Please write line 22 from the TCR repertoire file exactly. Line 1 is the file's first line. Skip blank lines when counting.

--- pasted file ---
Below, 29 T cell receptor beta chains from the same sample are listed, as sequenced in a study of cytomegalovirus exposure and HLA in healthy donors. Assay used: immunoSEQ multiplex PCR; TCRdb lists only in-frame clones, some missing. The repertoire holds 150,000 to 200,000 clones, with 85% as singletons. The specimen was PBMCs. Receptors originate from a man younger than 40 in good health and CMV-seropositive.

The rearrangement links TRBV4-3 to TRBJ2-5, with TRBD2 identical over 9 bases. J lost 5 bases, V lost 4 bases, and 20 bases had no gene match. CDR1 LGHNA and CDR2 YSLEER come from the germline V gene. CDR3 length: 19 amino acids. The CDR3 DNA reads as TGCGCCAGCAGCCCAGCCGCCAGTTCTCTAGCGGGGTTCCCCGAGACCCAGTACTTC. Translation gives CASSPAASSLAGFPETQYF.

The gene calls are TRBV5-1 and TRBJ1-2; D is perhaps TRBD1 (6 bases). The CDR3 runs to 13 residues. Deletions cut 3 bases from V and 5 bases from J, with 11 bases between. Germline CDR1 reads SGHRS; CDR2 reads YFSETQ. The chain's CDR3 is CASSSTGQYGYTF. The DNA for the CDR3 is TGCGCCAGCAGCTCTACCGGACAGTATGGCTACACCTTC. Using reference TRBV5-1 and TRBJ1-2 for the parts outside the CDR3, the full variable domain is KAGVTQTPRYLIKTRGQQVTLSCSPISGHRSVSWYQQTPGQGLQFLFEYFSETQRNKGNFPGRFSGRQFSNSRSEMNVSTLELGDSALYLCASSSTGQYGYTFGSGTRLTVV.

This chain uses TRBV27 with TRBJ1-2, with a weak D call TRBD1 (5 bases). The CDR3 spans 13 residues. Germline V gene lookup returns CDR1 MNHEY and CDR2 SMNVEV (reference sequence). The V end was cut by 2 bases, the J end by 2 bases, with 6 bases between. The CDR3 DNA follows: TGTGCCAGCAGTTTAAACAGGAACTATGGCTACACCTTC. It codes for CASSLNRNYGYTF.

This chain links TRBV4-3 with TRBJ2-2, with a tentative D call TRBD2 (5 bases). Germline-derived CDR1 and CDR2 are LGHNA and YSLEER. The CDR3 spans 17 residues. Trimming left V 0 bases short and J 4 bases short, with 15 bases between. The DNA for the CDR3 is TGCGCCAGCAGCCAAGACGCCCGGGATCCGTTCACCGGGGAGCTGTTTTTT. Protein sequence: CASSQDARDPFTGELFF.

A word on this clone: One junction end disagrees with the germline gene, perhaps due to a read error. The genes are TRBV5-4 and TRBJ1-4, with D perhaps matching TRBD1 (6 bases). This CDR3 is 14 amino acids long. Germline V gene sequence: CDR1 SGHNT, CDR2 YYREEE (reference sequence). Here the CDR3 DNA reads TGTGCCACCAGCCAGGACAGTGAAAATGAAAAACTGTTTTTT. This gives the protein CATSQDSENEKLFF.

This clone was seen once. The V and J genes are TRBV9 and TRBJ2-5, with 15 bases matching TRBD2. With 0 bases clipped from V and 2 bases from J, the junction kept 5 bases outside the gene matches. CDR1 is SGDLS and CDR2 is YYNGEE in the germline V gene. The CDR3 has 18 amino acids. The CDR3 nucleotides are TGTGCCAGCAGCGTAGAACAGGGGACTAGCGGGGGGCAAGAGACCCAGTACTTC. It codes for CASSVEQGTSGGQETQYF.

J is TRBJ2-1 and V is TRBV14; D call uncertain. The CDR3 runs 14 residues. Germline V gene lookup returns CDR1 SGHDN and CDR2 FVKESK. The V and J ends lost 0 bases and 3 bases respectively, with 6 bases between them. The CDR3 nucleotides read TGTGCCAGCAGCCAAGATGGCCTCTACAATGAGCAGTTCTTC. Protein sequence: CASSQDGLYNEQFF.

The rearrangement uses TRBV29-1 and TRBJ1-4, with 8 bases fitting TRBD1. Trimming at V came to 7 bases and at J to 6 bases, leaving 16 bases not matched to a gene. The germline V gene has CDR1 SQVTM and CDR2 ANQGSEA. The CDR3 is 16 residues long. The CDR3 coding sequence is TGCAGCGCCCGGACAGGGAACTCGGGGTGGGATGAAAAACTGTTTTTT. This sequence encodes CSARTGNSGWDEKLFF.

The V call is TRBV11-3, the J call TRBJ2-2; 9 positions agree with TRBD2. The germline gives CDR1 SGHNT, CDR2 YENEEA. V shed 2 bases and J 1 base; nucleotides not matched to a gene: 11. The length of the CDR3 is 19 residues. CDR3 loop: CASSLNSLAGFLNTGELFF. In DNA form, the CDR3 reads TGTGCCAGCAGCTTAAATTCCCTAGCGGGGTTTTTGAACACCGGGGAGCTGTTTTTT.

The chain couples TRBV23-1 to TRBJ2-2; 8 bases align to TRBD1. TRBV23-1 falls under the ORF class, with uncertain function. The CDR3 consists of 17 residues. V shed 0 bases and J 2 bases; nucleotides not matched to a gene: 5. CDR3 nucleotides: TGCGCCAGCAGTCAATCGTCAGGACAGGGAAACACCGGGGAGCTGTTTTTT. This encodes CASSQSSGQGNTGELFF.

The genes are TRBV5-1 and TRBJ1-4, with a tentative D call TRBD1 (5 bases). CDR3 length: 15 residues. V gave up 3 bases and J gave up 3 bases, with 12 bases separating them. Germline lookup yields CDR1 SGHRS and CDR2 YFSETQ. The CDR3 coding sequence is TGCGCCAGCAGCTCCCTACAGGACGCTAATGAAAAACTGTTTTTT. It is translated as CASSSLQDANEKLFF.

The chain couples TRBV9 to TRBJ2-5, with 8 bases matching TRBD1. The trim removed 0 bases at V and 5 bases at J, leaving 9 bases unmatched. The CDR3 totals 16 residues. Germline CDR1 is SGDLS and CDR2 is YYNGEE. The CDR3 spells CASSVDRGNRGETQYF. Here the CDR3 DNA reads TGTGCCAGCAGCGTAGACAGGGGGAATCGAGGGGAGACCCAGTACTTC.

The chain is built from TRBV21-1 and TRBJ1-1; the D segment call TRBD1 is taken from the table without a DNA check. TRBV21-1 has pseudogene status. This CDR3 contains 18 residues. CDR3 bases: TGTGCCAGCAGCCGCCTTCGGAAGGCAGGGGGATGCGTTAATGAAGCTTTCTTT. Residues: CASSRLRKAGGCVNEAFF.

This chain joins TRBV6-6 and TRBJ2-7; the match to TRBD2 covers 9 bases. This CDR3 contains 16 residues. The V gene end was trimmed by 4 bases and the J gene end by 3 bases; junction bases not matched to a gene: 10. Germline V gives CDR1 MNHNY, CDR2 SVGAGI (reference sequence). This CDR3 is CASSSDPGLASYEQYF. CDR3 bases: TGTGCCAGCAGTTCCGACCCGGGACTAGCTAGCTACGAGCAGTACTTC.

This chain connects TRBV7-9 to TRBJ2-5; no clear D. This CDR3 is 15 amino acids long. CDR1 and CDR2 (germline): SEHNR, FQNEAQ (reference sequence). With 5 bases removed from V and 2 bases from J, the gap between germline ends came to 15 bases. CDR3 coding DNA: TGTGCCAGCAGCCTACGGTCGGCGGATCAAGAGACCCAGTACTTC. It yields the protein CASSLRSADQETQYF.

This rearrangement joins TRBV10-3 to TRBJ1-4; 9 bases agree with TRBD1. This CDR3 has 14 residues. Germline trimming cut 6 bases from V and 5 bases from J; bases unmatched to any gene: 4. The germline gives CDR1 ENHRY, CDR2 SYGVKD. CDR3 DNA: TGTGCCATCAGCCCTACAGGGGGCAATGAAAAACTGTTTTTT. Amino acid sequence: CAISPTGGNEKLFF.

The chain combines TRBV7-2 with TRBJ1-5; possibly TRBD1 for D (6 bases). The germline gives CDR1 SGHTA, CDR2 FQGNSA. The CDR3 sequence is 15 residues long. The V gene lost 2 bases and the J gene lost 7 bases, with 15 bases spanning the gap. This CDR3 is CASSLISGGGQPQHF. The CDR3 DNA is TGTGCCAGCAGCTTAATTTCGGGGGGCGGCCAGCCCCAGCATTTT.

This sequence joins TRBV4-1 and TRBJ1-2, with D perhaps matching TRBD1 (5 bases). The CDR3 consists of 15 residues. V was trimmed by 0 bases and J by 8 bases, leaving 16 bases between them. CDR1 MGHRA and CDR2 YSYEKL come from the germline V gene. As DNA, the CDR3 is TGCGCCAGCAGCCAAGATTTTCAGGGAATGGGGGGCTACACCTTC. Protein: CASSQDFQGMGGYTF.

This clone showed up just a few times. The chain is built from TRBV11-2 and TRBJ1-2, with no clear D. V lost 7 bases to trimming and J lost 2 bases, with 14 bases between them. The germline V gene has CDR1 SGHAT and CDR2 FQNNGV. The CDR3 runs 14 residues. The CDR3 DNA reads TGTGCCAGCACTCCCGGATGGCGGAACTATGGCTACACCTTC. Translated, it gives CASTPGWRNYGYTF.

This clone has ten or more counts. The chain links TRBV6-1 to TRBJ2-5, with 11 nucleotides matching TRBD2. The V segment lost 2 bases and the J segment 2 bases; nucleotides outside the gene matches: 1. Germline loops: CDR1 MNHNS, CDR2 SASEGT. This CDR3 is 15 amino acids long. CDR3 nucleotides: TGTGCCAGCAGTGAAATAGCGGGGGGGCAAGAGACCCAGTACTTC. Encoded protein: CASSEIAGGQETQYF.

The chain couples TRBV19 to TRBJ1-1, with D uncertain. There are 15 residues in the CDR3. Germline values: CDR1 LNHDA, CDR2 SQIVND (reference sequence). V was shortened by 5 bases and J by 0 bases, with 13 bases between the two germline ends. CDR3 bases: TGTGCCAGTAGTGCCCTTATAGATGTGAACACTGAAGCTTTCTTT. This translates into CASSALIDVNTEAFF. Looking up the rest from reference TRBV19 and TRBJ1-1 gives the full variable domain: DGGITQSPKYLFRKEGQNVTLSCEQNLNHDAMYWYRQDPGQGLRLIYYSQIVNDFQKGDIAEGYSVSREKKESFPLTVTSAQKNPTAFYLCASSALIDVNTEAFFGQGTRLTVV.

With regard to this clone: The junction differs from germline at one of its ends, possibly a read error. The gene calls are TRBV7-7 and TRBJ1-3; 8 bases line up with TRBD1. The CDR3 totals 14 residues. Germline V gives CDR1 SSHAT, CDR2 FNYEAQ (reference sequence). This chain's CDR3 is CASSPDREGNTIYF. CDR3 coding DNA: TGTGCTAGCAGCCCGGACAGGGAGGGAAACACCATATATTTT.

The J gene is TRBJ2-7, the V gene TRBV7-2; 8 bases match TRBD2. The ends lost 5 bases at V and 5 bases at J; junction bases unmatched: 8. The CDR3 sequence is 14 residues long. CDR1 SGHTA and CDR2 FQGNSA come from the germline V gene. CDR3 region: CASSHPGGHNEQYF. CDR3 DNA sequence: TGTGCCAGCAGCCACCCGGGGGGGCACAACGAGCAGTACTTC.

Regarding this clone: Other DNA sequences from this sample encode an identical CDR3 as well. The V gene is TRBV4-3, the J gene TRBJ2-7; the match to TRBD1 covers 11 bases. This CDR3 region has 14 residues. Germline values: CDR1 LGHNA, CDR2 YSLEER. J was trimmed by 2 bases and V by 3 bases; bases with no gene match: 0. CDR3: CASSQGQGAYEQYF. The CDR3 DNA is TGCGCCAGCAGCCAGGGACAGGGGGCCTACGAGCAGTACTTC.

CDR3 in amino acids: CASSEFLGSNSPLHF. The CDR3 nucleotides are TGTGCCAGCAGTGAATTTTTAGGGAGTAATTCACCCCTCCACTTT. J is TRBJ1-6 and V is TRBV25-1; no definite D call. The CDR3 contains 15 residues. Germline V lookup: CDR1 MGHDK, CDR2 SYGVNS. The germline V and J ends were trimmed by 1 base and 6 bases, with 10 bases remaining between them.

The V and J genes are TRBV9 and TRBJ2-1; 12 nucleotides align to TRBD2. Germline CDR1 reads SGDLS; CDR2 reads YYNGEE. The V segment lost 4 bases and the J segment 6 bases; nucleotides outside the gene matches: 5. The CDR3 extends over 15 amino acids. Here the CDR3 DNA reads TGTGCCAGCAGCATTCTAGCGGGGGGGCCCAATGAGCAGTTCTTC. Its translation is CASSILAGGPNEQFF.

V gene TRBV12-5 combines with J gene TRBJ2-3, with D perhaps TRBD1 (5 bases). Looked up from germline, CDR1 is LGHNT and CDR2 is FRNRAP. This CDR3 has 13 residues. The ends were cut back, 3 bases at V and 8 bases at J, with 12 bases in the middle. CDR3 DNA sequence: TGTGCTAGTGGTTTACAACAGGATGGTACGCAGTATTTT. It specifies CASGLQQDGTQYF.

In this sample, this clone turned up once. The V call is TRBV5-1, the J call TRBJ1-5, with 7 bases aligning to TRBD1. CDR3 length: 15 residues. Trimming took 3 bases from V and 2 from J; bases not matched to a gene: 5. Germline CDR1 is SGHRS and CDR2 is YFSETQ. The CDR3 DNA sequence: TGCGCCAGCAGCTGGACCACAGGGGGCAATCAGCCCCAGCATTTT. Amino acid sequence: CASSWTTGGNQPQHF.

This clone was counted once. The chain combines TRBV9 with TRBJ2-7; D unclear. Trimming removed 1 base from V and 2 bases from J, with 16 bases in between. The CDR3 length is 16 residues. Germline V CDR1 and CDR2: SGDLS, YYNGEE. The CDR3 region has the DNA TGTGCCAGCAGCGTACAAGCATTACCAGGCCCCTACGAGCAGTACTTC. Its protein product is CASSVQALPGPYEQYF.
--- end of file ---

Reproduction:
The chain couples TRBV19 to TRBJ1-1, with D uncertain. There are 15 residues in the CDR3. Germline values: CDR1 LNHDA, CDR2 SQIVND (reference sequence). V was shortened by 5 bases and J by 0 bases, with 13 bases between the two germline ends. CDR3 bases: TGTGCCAGTAGTGCCCTTATAGATGTGAACACTGAAGCTTTCTTT. This translates into CASSALIDVNTEAFF. Looking up the rest from reference TRBV19 and TRBJ1-1 gives the full variable domain: DGGITQSPKYLFRKEGQNVTLSCEQNLNHDAMYWYRQDPGQGLRLIYYSQIVNDFQKGDIAEGYSVSREKKESFPLTVTSAQKNPTAFYLCASSALIDVNTEAFFGQGTRLTVV.